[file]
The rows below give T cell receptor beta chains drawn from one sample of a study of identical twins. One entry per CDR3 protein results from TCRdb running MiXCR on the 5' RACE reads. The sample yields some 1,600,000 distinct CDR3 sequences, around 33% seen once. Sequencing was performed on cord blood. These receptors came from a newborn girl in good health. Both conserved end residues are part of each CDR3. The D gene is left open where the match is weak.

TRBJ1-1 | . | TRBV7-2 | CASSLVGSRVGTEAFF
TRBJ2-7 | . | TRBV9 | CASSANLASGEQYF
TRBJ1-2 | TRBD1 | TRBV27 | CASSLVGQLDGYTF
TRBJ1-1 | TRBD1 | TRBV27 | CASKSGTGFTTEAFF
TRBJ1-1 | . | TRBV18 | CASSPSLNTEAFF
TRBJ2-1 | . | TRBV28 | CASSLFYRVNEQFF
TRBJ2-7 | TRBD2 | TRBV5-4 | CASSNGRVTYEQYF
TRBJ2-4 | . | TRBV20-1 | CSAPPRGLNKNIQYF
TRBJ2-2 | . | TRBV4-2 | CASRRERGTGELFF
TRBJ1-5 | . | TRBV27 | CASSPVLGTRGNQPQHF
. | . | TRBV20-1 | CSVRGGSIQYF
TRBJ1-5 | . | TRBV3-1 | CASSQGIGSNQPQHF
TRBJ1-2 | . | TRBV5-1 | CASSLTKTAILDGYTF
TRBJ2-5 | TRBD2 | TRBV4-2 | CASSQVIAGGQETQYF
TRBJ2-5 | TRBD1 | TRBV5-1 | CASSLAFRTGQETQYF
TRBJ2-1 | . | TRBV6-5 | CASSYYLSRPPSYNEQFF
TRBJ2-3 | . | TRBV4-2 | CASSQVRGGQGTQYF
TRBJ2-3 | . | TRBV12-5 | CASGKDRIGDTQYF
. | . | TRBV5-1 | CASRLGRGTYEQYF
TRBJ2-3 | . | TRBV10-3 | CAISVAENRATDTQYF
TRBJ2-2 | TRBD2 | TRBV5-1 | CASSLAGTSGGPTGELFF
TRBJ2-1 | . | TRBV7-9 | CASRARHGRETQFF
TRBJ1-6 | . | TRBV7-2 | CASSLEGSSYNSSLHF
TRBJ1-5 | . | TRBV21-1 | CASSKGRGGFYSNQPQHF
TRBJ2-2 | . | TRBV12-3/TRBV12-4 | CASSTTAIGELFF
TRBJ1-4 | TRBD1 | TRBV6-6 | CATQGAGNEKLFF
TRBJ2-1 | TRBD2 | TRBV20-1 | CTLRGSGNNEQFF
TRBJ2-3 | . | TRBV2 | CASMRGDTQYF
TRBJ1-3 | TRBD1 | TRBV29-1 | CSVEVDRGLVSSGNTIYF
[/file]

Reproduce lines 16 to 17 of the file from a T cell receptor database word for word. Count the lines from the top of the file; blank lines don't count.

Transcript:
TRBJ2-5 | TRBD1 | TRBV5-1 | CASSLAFRTGQETQYF
TRBJ2-1 | . | TRBV6-5 | CASSYYLSRPPSYNEQFF